Few Tips for day trading in India
Before you start day trading in India, Find out is day trading meant for you?
DON’T CHASE STOCKS
Stocks go up because people (usually large numbers of people) are buying the stock. As a trader, this is usually not a good time to also be buying. As such, be very cautious about buying stocks that are rapidly moving away from you. The true money in stocks is made by buying stocks prior to a sudden move, not during a sudden move. The one possible exception to this may be if there is some very positive news that has caught the markets off guard and/or if the news is so outstanding that there is a high probability that the stock may benefit for multiple days. Sudden moves tend to reverse and if you get into the habit of chasing stocks that are moving up, more times than not you’ll end up paying overly high prices and/or getting caught in a downward move shortly thereafter.
Again, generally, people that buy late are buying on pure emotion (greed and fear). Those are the two worst reasons to buy anything – not just stocks. True, you may miss out on the stock, however, in most all cases, it’s better to wait and find another stock, than to pay too much. Patience in the stock market is very important; usually, you’ll do better by avoiding the temptation to “jump” when that impulse is largely a result of a move in the share price alone.
DON’T RUSH INTO ANY TRADE
This is along the lines of the above comment; however, it is worth elaborating on. Often time’s stocks will give you many chances to get into them at current (or sometimes even lower) levels. Generally, there are few cases that require sudden action if you are really careful in how you trade. Sometimes the best trades are ones in which you wait patiently for the stock to come to you. If you feel the need to rush to order a stock, that’s sometimes (not always, but sometimes) a warning sign that you are acting not on a well laid out plan for the trade, but an impulse to “get into a trade” regardless of whether or not the stock is trading at what is really an ideal price.
Keep in mind as well: it’s often not a bad idea to take up positions in a trade little by little. If you plan to own 1000 shares, consider buying 300 shares and then seeing how the stock trades. Often times this will allow you to better judge the market and take advantage of Intraday weakness. If you do happen to miss purchasing the additional shares, there is almost always another trade you can put the cash to work in.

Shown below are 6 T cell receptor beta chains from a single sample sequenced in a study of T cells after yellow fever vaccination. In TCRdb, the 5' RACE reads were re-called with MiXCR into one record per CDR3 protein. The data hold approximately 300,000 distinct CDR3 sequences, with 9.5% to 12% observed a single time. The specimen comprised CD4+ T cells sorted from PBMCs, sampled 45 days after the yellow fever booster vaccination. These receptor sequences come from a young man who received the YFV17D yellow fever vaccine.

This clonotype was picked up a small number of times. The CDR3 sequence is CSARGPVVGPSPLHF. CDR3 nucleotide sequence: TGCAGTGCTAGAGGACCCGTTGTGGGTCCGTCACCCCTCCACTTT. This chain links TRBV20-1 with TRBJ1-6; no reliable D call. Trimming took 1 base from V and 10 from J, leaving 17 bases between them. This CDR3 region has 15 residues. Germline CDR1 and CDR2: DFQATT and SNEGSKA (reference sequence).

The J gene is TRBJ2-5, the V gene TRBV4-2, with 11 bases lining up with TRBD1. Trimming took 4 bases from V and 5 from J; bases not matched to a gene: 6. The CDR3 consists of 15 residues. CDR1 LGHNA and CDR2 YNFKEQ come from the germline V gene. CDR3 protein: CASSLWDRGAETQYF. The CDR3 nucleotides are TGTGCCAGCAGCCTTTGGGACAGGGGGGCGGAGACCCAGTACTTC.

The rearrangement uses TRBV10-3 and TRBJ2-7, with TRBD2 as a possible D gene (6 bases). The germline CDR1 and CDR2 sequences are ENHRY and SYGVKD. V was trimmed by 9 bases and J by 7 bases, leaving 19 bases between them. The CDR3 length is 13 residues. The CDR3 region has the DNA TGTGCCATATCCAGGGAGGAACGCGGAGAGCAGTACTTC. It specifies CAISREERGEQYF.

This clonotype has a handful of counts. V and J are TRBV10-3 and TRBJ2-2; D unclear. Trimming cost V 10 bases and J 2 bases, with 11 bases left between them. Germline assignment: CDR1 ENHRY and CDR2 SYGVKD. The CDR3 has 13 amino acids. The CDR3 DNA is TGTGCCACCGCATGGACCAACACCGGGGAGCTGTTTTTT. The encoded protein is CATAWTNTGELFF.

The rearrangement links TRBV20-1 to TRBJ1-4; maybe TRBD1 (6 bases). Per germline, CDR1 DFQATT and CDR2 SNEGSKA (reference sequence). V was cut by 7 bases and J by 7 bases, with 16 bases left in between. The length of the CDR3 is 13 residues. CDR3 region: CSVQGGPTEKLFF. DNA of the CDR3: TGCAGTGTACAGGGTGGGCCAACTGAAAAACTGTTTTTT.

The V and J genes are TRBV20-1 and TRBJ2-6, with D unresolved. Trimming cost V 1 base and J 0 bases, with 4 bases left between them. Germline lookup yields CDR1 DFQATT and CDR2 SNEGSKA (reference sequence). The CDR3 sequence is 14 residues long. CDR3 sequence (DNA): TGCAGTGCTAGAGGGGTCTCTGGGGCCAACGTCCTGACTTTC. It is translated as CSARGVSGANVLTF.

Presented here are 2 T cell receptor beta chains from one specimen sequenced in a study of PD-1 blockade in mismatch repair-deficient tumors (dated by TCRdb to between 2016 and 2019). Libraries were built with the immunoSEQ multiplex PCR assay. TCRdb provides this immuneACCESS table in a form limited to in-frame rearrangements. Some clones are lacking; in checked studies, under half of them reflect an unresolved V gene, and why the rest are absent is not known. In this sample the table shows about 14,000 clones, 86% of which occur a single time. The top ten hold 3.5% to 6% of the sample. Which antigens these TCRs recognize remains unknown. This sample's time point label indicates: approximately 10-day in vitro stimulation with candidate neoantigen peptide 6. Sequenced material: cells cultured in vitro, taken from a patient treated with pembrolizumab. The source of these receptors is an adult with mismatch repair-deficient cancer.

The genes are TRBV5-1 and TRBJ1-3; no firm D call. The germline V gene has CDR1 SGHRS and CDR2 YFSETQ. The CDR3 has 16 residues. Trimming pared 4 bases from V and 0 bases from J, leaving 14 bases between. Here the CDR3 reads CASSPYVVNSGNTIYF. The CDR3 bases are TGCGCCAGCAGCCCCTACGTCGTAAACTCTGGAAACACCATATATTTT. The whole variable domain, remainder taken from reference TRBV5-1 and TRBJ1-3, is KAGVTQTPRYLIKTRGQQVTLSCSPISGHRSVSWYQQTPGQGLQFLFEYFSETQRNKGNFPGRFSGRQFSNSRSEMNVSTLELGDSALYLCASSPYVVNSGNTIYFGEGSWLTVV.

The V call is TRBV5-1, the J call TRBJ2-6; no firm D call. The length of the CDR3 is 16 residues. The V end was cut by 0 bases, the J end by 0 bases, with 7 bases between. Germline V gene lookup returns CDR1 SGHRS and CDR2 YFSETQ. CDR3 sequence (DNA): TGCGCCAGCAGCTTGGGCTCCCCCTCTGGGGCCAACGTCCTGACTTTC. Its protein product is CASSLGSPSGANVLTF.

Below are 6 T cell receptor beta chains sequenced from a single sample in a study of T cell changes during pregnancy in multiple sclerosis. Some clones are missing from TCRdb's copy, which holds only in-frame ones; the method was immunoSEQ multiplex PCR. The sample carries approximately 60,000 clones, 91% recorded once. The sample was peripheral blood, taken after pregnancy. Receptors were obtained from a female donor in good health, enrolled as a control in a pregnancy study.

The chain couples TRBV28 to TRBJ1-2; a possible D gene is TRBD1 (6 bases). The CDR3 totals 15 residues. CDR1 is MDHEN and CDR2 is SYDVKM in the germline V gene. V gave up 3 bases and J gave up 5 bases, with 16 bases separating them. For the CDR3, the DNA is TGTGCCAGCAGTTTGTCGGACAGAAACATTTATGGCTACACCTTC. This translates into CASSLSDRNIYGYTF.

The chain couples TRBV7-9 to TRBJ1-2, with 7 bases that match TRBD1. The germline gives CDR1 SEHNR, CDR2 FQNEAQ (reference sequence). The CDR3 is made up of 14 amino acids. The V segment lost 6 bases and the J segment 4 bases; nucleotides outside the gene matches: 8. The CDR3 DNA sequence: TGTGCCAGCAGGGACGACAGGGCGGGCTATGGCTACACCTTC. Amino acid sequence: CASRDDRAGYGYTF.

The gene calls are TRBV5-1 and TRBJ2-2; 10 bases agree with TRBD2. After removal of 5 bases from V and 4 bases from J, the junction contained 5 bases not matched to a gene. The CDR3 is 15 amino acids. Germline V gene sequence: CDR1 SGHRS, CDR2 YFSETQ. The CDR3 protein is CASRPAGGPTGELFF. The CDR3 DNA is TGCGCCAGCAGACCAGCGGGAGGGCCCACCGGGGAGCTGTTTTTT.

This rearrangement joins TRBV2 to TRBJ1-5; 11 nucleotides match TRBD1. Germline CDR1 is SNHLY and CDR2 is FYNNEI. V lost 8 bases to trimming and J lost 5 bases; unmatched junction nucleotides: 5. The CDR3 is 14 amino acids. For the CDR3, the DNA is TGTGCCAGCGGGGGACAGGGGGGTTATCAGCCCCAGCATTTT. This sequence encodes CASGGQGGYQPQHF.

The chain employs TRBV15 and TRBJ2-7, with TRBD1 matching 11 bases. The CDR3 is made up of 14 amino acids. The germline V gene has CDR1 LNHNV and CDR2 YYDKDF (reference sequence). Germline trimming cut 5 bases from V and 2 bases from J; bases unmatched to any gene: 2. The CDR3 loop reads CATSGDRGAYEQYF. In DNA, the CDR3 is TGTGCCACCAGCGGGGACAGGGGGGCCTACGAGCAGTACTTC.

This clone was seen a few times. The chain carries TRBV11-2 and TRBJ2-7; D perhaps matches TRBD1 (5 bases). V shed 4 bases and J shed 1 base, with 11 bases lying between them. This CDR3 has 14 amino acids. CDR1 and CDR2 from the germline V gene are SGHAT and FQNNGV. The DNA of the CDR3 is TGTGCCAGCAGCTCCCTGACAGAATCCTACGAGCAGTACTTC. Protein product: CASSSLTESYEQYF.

TRYING FOR TOPS AND BOTTOMS
People tend to have a desire to buy at the bottom and sell at the top. Not just near the top, but the “exact” top. It’s simply human nature to want to be the best at something and day trading in India is no different. Most people that take up day trading in India want to be the best they can be. I would much rather give away 10% at the top and 10% at the bottom. You will drive yourself crazy if you punish yourself for not selling at the high or buying at the low, as it’s almost impossible for most people to do on any sort of consistent basis. Far more often than not, you’ll simply end up missing the trade. Even missing a top or bottom by 20% is nothing to worry about. As many a successful trader has said, “You can worry about the tops and bottoms and I’ll worry about the remaining 60%”. In fact, it’s often much safer to wait until a stock clearly signals a move either up or down before taking up your position.
DON’T GET GREEDY
Two of the biggest emotions a trader has to overcome is fear and greed. Many traders fall victim to greed once they see a trade become profitable – simply by not having a firm exit point in mind. It’s generally best to decide on what levels you wish to sell prior to entering into a trade to avoid this. If you feel yourself trying to justify higher levels of the stock and/or ignoring the current profit “as though it were nothing” you probably need to stop and consider not only the value of your profit but the current risk to it by holding longer.
Often times traders who are successful tend to lose respect for the actual value of a dollar. Regardless of how much money you have, you must not lose sight of what each trade produces and the value of the returns in relation to the capital used to produce those gains. An example might be someone with several million dollars. If this person puts $10,000 in a position and saw it produce a gain of $2,000 they might not realize it’s time to take profits. While $2,000 is nothing when compared to several million, a 20% gain should always sound alarm (i.e. Sell) bells in a trader’s head. A common method to help combat this is to look at your trades strictly from a percentage standpoint of view, rather than a dollar standpoint. This allows you to always calculate gains and losses with consideration to the amount of capital at risk for any given trade.
In the movies, “greed is good”, but in day trading in India, it’s generally an emotion that does little more than getting in the way of clear and level headed thinking.
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